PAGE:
You may use either regular potting soil or an orchid potting mix. This will keep the soil moist but not wet, which would kill the roots.

Aglaonema pictum tricolor prefers a well-draining rich soil combination of orchid bark, perlite, and peat. They dislike being in compacted soil.

A mixture of perlite, orchid bark, and peat is ideal for these plants.

Because they are subtropical plants that require a lot of humidity and regular watering, good drainage is important.

To avoid problems like overwatering and root rot, your potting mix should be airy and well-drained.

If the water starts to flow fast out of the container after you watered your plant, you have well-draining soil.

Why Is My Aglaonema Pictum Tricolor Dying?

Aglaonema Tricolor is an easy plant to care for. They are normally affected by many problems. When a plant becomes sick, it is usually the result of several different factors working together.

To avoid unnecessary deaths, you must take extra care when treating your plants.


Overwatering is a big problem for Aglaonema Tricolor and other houseplants. To avoid waterlogging, regularly check your water container and be aware of the amount of moisture in it.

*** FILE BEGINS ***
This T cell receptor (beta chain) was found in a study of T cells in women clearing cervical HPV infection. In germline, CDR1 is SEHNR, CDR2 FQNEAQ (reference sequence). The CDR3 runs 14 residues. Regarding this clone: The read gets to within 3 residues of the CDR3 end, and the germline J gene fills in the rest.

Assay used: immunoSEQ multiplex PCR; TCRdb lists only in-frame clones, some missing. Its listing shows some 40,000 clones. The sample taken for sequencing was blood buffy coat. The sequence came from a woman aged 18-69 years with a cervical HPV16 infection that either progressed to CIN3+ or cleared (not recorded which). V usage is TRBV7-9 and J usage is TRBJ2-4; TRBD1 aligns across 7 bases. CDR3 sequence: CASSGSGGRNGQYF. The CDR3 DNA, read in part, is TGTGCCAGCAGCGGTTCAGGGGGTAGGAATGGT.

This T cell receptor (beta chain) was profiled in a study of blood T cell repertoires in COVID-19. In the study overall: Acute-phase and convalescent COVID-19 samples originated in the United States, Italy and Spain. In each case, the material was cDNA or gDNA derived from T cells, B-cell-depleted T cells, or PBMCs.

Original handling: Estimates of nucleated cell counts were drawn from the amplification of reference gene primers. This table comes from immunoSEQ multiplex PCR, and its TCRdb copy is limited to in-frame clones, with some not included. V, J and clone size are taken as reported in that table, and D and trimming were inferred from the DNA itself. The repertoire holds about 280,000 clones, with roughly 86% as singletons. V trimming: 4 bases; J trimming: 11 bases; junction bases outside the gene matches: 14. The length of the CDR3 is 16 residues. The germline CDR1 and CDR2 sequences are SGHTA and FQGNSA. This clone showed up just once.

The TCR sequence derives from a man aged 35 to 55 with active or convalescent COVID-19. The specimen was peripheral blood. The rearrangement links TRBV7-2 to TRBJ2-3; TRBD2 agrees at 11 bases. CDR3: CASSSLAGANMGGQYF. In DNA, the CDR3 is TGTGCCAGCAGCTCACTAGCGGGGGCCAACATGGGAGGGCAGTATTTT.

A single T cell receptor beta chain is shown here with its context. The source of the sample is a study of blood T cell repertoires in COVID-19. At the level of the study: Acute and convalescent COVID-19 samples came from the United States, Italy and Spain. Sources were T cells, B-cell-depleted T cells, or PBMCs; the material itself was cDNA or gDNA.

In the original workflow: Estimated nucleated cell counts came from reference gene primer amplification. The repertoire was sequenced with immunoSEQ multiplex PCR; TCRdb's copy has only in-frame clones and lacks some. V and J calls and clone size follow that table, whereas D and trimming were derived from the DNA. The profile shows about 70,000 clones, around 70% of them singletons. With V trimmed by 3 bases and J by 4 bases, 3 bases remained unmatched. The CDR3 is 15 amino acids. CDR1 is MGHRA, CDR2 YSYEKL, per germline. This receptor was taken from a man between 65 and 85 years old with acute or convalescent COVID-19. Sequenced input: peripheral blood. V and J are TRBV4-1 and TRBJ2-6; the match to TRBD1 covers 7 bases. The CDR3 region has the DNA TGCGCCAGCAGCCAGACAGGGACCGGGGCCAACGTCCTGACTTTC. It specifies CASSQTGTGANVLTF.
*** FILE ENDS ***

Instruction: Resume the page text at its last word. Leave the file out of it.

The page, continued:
If you see your plant wilting or staining, it is a sign that you need to reduce the amount of water you give it.

If you are unsure of when to repot your Aglaonema Tricolor, do not risk over-watering your plant.

Improper lighting

Lack of light and too much light is one of the most common concerns for Aglaonema Tricolor.

Overexposure to direct light can burn your plant, so do not expose it to direct light.

Instead, keep it under strong but indirect sunlight.

If your Aglaonema Tricolor has very little blooms, remove faded blooms since this will cause dehydration of the plant.

Your Aglaonema Tricolor is most likely suffering from insufficient light.

Over fertilizations

Over fertilizations is another big problem for Aglaonema Tricolor. Too much fertilizer can cause leaf burn and brown spots, which will kill your plant.